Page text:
Wednesday, August 03, 2005

your diction is off the wall

For those of you who don't know, Pitchfork sank its teeth yesterday into the new Dressy Bessy album. Click here to read the review. Of course, I highly disagree with the review and am disgusted with how their songwriting was compared to that of Veruca Salt. I'm sure the members of Veruca Salt wish they could still write anything that measures up to Dressy Bessy.

I read on allmusic a couple of years ago that Veruca Salt's American Thighs was a concept album about child abuse. I actually had that CD in high school and never suspected it. Of course, I also didn't realize that "Mmm Mmm Mmm Mmm" by the Crash Test Dummies was about child abuse, either. I thought the lyrics were just nonsense. Anyway, I guess I should also mention that I envy Veruca Salt for their guitar solo on "Seether". I just love that guitar tone they have. I'd love to know how they got the lead guitar to sound like that.


Oh, wait... dig this quote from the Pitchfork review: "Ealom almost reconciles these influences on the standout title track, with her coy gasps ("you're six feet tall, electrified!") and riot grrrl 'tude ("Suspicion, don't push me down/ Your diction is off the wall") establishing a brusque female libido that would've been squelched on earlier albums. No way Ealom's sultry overemphasis on the first syllable of "dic-tion" passes on the fluffy Pink Hearts, Yellow Moons."

Um... yeah... okay... I didn't notice any special emphasis on the "dic" in "diction" when I listened to that song before, and I just went back to check it again. I could imagine the reviewer thinking (and imagine this being said in the voice of Butthead from "Beavis and Butthead", "Huh huh huh, she said 'dick'!" and pretentiously deciding to attempt to pass off this Freudian observation as a profound insight to impress the Pitchfork hipster-slave-master editors.

And how about this? "Sure, on 2003's self-titled effort the band spit out their bubblegum sound and assumed a more grown-up persona, but frontwoman Tammy Ealom's miffed sexuality felt like playacting." Miffed sexuality? I've never gotten the feeling that Tammy is trying to be some sort of riot grrrl or whatever, and I certainly didn't catch any sort of "woman scorned" mentality or whatever the fuck this reviewer is getting at when I listened to their self-titled CD.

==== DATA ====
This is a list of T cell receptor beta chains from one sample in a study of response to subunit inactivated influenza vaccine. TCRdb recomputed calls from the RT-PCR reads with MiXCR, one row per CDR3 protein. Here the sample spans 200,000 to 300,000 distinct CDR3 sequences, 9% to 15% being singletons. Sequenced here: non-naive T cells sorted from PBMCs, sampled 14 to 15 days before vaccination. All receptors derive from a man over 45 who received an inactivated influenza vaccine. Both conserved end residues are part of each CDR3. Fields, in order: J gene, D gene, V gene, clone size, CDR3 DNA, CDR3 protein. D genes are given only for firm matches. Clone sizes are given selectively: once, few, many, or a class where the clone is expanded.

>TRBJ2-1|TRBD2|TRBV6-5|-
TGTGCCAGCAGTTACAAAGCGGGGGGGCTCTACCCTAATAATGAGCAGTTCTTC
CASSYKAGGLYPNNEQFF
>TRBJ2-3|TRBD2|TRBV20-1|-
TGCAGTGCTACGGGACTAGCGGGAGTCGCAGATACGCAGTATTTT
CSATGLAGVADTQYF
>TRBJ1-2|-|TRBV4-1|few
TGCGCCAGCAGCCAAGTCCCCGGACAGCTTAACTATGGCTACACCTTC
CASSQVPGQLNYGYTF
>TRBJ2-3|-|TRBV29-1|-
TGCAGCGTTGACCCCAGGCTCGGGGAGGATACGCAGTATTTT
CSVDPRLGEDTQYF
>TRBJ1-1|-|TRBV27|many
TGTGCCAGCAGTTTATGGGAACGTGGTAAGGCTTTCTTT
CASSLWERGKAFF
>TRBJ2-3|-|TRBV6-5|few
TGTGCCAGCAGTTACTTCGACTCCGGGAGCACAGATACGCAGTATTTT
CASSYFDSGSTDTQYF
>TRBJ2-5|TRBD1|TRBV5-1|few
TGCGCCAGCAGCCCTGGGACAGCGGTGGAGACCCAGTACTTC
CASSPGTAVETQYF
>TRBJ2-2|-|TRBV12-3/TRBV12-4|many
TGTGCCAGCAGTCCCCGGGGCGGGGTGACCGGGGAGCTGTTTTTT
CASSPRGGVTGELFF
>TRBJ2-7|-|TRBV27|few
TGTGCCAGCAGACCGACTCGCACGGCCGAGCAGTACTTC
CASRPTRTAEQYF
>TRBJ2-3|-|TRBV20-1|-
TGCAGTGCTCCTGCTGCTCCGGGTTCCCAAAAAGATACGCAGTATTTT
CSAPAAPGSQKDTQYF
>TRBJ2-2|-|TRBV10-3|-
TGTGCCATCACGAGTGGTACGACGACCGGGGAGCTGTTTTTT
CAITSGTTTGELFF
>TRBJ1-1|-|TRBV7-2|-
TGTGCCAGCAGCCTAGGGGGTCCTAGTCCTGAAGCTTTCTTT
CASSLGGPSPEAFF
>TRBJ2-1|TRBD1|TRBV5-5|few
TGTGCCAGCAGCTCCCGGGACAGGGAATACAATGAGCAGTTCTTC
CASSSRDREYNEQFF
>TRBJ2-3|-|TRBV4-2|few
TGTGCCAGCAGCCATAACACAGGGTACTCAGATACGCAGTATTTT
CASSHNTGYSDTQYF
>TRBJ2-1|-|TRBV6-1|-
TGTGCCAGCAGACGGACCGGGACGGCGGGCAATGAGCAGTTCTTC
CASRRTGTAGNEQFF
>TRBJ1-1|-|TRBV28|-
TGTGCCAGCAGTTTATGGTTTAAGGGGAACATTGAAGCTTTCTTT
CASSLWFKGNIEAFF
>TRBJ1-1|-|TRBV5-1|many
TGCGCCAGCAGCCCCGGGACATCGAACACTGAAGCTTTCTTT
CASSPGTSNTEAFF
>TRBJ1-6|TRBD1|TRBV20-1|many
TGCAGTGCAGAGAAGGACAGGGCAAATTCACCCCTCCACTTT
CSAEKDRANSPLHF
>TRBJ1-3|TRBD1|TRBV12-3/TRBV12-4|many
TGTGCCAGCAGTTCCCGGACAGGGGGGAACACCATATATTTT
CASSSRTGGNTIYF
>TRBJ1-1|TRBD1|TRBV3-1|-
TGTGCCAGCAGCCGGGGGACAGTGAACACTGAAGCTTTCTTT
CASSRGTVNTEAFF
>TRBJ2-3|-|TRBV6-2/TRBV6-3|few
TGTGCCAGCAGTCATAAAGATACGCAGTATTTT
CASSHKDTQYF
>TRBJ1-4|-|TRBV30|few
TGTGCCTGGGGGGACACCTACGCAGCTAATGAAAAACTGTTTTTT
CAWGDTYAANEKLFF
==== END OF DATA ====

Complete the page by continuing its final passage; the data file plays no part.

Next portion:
Oh, and the real kicker is this: "Fortunately the dry spots here aren't egregious, save for some cutesy Saddle Creek moments speckled throughout."

I would love to know what he means by "Saddle Creek moments". And "cutesy"? Saddle Creek's stuff isn't that cutesy? Unless you count Tilly and the Wall, who are not on Saddle Creek, but are on Conor Oberst's Team Love label.

Okay, one more and then I'll stop: "Unfortunately when Ealom sticks her neck out, no one's got her back. Electrified's rife with cardboard power chord progressions that should've been buried with all the other Nirvana aftermath opportunists."


Seriously, Dressy Bessy sounds nothing like Bush (the ultimate post-Nirvana opportunist band). Dressy Bessy draws too much of their influence from the late '60s/early '70s to fall into that trap. They're just reconciling their need to rock with their cute, twee nature. Even if Tammy hates being called twee.

Well... perhaps this was a waste of time. When I saw the link to the Dressy Bessy review on Pitchfork's review, I certainly wasn't expecting anything better than what was there. Dressy Bessy isn't profound or ironic, they're just fun and cute. Pitchfork doesn't understand the appeal of that. It's just a fact of life and I've come to accept it. Still, I'd rather have them not review Dressy Bessy at all than publish the jaded Freudian bullshit that I've just addressed.

Edit: Dressy Bessy is going to be on Conan O'Brien Thursday night! Yay!

I'm going to ramble a bit. Or a lot.

Mr. Moerder seems to be the type of self righteous, failed-musician, pseudo-jaded critic that has been plaguing rock since the late sixties. The kind of guy who wouldn't know a good time if it walked up and kissed him on the cheek. He's too concerned with dissecting and analyzing songs into the bite sized bits that his limited intellect can digest in order to compare them to whatever volume or obscurity of music he'd like to prove that he's heard in an attempt to justify his job. It appears that he's looking for sublime enlightenment through some droning sound of loss and an inflated sense of purpose, often known as pomposity. Well, sorry. Dressy Bessy has little of that to offer.

Their poignant moments are as deep as any well executed art. If you have the emotional depth to go out on that limb with them you will be richly rewarded. But they never announce their intentions and/or beat you over the head with it. The infectious hooks and driving rhythms seep into one's soul until the booty attached to said soul just starts shakin'. And then somewhere between "Just Like Henry" and "Baby Six String" one realizes that there is not only sublime loss, but sublime redemption as well. Lesson learned: life goes on. Enjoy it!